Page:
Back to list

Detail of contribution

Auteur: Martha RUDKA

Co-Auteur(s): Adriana CRUZ RUBIO, Universität Heidelberg, Germany

Experimental notes about information structure: focus particles in Spanish and German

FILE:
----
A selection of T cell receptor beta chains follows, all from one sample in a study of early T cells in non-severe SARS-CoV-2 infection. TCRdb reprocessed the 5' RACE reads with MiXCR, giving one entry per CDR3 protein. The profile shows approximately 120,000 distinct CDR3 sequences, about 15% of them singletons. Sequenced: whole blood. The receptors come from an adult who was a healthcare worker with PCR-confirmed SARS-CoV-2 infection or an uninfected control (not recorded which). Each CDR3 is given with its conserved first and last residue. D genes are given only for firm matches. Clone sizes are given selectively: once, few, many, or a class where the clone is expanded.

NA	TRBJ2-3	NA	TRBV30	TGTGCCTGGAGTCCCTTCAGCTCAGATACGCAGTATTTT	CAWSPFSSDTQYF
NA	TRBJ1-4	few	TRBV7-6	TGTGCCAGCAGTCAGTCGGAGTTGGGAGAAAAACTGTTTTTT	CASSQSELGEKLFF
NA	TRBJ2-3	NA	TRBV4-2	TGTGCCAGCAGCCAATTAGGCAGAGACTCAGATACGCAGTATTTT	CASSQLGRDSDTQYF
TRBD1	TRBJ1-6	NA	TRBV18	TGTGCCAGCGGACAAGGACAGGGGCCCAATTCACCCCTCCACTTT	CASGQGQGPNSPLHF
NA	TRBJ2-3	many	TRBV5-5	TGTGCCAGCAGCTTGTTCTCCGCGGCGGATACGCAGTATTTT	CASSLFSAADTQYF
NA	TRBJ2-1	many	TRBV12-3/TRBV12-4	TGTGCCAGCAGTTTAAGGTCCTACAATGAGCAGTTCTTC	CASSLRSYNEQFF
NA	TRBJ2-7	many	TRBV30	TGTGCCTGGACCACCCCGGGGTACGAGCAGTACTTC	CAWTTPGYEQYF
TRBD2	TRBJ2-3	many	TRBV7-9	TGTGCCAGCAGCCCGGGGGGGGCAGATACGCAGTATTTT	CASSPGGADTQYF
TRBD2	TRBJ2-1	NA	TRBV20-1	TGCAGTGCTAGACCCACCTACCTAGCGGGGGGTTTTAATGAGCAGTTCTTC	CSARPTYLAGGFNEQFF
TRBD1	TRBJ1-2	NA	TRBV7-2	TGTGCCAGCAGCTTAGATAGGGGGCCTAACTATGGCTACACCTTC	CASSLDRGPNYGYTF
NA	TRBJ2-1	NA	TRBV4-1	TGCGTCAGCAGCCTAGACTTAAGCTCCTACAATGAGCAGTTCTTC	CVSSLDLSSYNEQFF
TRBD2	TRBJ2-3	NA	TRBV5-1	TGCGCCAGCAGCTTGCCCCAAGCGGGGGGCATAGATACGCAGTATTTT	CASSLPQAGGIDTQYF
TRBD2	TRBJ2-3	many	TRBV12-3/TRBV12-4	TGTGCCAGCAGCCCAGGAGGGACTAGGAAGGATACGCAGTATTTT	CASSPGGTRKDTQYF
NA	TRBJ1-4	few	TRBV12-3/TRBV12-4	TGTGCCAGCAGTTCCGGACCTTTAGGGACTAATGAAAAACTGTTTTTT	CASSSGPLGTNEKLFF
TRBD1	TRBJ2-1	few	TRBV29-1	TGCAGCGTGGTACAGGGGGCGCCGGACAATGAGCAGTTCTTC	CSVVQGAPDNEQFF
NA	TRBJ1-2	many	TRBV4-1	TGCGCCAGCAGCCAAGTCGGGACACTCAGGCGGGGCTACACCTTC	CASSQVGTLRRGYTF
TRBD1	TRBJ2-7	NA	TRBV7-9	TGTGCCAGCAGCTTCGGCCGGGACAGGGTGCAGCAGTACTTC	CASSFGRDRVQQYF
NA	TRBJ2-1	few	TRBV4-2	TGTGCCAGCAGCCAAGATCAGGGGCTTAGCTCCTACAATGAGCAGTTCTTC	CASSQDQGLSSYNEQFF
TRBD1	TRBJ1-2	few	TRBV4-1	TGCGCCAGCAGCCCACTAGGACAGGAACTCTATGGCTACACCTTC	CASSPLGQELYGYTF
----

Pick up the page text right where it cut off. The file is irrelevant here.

Abstract/Résumé: The understanding of utterances is based on inferential processes; that is why it is natural that there are idiomatic expressions that restrict these operations: the restrictions guide the hearer/reader to the expected effects and they minimize the processing efforts. Discourse particles fulfill precisely that task: due to their prominent procedural meaning they guide the interpretation of the units with representational meaning. Whereas there are extensive data in descriptive linguistics (and more and more in contrastive linguistics) which are based on empirical data, there are but a few results available regarding discourse particles from the experimental pragmatics and psycholinguistics. The psychological experimental examination is used to proof reactions (“processing costs”) to given stimuli (texts). It is this area we cover in our research project. Therefore we prepared two types of experiments. The first one is the eye tracking-methodology which is used for various purposes since some decades. This method allows us to keep track of the cognitive processes that underlie determined mental activities like reading. The second method is a comprehension-examination to obtain information about the effective information processing. In the present contribution our aim is to present some results of our experiments that substantiate five theses about information processing in general and about information processing that is guided by focus particles in particular: 1. Utterances have a linguistic underdeterminacy. 2. Not all the utterances have the same processing effort. 3. The distribution of the information in an utterance is not homogeneous. Focus particles influence precisely that distribution. 4. Discourse particles (especially focus particles) possess a prominent procedural meaning. 5. Discourse particles restrict inferential processes and guide the hearer/reader to the expected effects and in that way they minimize the processing efforts.